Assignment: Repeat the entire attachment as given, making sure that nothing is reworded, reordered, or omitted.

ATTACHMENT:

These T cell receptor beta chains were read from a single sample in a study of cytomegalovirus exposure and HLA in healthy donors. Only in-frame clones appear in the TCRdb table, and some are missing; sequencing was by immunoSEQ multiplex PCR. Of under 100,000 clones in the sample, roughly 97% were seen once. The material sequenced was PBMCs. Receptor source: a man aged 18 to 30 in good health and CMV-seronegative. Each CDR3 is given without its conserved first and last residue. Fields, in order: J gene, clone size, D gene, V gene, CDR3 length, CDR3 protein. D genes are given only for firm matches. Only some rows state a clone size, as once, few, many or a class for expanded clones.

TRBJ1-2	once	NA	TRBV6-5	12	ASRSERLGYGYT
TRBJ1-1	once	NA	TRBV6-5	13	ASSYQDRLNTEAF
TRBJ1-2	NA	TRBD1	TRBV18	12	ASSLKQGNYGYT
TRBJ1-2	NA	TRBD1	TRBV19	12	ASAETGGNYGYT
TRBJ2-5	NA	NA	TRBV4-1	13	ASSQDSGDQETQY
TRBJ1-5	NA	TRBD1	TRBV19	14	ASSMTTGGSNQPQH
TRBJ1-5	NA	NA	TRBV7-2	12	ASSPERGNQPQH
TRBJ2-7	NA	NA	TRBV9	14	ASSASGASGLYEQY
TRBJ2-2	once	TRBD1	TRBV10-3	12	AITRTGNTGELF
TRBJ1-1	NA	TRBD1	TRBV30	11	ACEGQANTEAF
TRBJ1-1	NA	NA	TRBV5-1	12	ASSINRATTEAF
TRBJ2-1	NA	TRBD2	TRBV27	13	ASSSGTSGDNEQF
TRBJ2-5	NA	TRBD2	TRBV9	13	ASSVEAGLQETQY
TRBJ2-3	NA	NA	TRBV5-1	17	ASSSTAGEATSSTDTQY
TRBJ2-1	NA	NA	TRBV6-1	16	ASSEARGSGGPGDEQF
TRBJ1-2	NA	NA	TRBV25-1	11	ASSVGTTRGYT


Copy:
These T cell receptor beta chains were read from a single sample in a study of cytomegalovirus exposure and HLA in healthy donors. Only in-frame clones appear in the TCRdb table, and some are missing; sequencing was by immunoSEQ multiplex PCR. Of under 100,000 clones in the sample, roughly 97% were seen once. The material sequenced was PBMCs. Receptor source: a man aged 18 to 30 in good health and CMV-seronegative. Each CDR3 is given without its conserved first and last residue. Fields, in order: J gene, clone size, D gene, V gene, CDR3 length, CDR3 protein. D genes are given only for firm matches. Only some rows state a clone size, as once, few, many or a class for expanded clones.

TRBJ1-2	once	NA	TRBV6-5	12	ASRSERLGYGYT
TRBJ1-1	once	NA	TRBV6-5	13	ASSYQDRLNTEAF
TRBJ1-2	NA	TRBD1	TRBV18	12	ASSLKQGNYGYT
TRBJ1-2	NA	TRBD1	TRBV19	12	ASAETGGNYGYT
TRBJ2-5	NA	NA	TRBV4-1	13	ASSQDSGDQETQY
TRBJ1-5	NA	TRBD1	TRBV19	14	ASSMTTGGSNQPQH
TRBJ1-5	NA	NA	TRBV7-2	12	ASSPERGNQPQH
TRBJ2-7	NA	NA	TRBV9	14	ASSASGASGLYEQY
TRBJ2-2	once	TRBD1	TRBV10-3	12	AITRTGNTGELF
TRBJ1-1	NA	TRBD1	TRBV30	11	ACEGQANTEAF
TRBJ1-1	NA	NA	TRBV5-1	12	ASSINRATTEAF
TRBJ2-1	NA	TRBD2	TRBV27	13	ASSSGTSGDNEQF
TRBJ2-5	NA	TRBD2	TRBV9	13	ASSVEAGLQETQY
TRBJ2-3	NA	NA	TRBV5-1	17	ASSSTAGEATSSTDTQY
TRBJ2-1	NA	NA	TRBV6-1	16	ASSEARGSGGPGDEQF
TRBJ1-2	NA	NA	TRBV25-1	11	ASSVGTTRGYT